The Genetic Origin of Daunians and the Pan-Mediterranean Southern Italian Iron Age Context.

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Montinaro, Francesco 
Solnik, Anu 
Molinaro, Ludovica 

The geographical location and shape of Apulia, a narrow land stretching out in the sea at the South of Italy, made this region a Mediterranean crossroads connecting Western Europe and the Balkans. Such movements culminated at the beginning of the Iron Age with the Iapygian civilization which consisted of three cultures: Peucetians, Messapians, and Daunians. Among them, the Daunians left a peculiar cultural heritage, with one-of-a-kind stelae and pottery, but, despite the extensive archaeological literature, their origin has been lost to time. In order to shed light on this and to provide a genetic picture of Iron Age Southern Italy, we collected and sequenced human remains from three archaeological sites geographically located in Northern Apulia (the area historically inhabited by Daunians) and radiocarbon dated between 1157 and 275 calBCE. We find that Iron Age Apulian samples are still distant from the genetic variability of modern-day Apulians, they show a degree of genetic heterogeneity comparable with the cosmopolitan Republican and Imperial Roman civilization, even though a few kilometers and centuries separate them, and they are well inserted into the Iron Age Pan-Mediterranean genetic landscape. Our study provides for the first time a window on the genetic make-up of pre-Roman Apulia, whose increasing connectivity within the Mediterranean landscape, would have contributed to laying the foundation for modern genetic variability. In this light, the genetic profile of Daunians may be compatible with an at least partial autochthonous origin, with plausible contributions from the Balkan peninsula.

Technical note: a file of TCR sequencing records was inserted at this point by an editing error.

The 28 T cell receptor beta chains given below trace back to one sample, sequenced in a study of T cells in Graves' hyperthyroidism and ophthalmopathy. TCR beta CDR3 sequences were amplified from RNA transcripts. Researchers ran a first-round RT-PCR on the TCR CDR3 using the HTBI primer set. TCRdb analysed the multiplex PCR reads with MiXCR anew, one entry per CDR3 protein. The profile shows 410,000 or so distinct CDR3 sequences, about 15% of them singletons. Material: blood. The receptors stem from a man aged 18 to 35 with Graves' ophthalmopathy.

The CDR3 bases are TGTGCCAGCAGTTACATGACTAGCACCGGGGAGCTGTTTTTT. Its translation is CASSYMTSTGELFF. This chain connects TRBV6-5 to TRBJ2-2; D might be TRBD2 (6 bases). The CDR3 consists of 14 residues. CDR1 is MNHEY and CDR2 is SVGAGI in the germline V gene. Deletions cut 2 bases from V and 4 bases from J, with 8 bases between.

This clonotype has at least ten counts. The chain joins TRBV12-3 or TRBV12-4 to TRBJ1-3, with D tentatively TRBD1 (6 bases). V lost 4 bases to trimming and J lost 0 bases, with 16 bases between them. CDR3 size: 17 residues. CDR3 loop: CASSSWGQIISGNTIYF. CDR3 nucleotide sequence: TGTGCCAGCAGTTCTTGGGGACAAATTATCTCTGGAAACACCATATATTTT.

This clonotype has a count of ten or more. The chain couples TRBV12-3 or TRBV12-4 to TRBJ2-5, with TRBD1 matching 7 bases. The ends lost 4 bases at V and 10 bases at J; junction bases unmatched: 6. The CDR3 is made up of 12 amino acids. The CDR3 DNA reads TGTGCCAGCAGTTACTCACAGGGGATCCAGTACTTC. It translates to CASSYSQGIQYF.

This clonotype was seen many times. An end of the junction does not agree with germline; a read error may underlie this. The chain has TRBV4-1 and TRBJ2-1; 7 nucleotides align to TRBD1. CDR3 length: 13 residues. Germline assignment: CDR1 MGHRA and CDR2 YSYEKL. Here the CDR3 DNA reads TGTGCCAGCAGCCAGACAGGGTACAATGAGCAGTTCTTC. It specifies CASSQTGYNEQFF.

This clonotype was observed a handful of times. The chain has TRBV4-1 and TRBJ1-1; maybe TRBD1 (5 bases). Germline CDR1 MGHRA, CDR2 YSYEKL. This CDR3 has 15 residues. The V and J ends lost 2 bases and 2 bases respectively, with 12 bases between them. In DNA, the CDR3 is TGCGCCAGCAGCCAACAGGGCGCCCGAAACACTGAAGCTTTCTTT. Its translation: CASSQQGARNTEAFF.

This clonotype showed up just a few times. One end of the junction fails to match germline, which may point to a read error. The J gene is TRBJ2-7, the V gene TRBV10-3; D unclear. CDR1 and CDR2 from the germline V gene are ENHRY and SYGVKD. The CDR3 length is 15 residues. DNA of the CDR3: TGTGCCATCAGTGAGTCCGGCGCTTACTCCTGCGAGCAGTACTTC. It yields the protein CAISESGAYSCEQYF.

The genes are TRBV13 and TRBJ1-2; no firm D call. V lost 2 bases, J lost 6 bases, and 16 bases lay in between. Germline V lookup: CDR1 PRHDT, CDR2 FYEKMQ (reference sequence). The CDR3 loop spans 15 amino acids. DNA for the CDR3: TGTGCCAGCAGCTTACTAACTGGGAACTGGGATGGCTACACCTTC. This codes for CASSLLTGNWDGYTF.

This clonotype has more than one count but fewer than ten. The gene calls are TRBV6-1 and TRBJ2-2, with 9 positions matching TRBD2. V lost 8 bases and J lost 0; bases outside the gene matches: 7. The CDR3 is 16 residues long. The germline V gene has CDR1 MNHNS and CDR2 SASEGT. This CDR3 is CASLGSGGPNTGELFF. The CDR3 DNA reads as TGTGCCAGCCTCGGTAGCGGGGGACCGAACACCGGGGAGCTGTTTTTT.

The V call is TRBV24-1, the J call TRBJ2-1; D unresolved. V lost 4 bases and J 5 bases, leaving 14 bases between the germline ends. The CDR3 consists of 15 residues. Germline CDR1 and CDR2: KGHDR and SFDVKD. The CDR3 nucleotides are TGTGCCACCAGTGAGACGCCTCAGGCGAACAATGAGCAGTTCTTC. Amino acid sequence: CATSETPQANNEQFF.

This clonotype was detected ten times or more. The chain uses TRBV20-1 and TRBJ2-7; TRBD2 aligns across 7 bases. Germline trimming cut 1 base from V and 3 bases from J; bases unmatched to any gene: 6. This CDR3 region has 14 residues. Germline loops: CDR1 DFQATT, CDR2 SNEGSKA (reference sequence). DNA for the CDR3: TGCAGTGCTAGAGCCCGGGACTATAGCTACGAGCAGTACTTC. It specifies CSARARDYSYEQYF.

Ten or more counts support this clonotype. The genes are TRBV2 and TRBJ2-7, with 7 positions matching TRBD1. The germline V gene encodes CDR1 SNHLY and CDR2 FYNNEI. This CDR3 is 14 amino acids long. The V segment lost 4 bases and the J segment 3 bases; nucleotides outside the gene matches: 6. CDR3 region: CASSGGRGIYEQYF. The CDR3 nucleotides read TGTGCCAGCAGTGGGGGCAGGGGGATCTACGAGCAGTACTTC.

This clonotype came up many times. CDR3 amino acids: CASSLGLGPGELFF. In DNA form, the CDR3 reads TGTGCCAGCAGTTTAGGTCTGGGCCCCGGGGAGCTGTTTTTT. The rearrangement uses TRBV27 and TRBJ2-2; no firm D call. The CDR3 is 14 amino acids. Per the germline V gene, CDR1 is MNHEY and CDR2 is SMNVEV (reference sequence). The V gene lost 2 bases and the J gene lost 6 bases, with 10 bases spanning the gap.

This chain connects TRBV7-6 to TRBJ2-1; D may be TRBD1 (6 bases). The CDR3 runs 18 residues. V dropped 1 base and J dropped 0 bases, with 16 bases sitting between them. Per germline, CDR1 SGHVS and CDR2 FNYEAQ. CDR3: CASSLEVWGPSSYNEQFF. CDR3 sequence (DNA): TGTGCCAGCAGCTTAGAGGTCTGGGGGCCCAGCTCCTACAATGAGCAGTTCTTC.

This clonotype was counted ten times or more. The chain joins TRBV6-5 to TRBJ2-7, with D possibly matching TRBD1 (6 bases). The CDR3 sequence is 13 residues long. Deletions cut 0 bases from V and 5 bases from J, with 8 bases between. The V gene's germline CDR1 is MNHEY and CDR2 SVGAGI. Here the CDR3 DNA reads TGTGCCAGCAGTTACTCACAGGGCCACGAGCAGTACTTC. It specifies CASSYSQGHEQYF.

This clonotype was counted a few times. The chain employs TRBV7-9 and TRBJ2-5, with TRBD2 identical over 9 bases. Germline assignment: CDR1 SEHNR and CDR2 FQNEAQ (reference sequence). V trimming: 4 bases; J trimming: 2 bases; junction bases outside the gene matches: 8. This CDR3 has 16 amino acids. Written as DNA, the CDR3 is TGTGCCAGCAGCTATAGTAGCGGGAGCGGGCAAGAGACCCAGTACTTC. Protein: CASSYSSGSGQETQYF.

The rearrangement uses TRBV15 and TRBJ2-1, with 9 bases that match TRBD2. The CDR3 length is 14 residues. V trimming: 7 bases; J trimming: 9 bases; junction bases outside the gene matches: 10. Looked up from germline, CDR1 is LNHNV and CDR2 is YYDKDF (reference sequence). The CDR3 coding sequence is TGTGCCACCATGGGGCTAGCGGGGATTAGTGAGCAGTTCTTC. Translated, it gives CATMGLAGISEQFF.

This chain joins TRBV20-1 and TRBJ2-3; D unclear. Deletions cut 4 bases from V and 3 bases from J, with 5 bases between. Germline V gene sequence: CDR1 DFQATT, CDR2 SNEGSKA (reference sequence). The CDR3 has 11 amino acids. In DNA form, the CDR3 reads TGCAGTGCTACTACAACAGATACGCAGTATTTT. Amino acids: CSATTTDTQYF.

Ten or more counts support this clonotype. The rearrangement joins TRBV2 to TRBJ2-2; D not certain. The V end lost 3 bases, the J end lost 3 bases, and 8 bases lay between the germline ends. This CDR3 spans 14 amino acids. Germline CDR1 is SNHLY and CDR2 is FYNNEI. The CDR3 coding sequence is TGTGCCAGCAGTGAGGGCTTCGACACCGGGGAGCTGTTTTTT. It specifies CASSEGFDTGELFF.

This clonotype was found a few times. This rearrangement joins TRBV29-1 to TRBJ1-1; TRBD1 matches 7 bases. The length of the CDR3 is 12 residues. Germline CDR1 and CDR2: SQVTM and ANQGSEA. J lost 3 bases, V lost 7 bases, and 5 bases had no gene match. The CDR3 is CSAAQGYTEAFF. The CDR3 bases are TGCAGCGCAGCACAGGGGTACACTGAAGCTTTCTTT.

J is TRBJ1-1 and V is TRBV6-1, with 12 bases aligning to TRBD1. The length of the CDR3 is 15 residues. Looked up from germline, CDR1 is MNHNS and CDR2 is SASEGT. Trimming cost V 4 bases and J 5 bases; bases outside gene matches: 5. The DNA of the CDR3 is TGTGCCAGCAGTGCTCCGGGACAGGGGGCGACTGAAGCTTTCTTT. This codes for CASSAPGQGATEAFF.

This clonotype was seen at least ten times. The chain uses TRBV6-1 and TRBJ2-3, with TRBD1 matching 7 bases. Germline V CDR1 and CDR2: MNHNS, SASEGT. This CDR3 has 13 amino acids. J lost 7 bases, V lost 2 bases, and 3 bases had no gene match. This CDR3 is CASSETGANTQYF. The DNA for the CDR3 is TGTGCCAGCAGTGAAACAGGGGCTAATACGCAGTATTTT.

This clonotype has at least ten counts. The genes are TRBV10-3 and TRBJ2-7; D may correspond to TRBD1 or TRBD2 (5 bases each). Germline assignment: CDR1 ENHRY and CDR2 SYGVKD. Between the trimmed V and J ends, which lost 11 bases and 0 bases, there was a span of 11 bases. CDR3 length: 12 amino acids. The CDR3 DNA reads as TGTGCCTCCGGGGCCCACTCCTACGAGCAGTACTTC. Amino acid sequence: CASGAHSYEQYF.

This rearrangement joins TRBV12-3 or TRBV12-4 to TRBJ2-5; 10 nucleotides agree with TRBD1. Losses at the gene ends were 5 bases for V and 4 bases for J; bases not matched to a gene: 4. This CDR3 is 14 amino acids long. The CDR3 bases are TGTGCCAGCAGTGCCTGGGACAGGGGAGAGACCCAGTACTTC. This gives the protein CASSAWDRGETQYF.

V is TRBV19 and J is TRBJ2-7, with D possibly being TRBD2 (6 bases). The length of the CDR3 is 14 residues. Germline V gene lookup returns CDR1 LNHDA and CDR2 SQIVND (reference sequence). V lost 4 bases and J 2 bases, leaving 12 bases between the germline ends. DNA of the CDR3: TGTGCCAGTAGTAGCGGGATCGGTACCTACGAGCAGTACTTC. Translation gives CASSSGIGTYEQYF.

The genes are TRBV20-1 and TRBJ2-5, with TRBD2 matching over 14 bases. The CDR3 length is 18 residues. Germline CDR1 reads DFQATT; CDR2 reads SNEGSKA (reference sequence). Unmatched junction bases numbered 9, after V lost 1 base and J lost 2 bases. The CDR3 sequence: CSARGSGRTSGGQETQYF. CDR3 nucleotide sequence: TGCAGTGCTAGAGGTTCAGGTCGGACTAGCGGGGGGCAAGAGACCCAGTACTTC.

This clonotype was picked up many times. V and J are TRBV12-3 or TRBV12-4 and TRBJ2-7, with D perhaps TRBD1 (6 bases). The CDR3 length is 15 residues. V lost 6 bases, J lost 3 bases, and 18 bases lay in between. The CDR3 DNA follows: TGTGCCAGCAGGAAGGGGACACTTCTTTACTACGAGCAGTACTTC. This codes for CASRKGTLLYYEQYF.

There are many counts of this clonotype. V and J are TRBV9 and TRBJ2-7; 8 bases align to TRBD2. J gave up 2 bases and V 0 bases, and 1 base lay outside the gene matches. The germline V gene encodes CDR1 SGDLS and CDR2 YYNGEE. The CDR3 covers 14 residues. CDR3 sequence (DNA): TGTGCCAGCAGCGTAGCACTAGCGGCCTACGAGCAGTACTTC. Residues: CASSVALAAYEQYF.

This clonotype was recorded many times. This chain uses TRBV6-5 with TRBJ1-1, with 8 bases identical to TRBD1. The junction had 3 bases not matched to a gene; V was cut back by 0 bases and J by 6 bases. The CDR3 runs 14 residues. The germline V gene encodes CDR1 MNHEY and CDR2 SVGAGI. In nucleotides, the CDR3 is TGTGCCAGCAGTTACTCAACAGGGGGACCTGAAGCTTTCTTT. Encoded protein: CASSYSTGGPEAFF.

Dauni. Iron Age, Southern Italy, ancient DNA, DNA, Mitochondrial, Europe, Italy
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Mol Biol Evol
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Oxford University Press (OUP)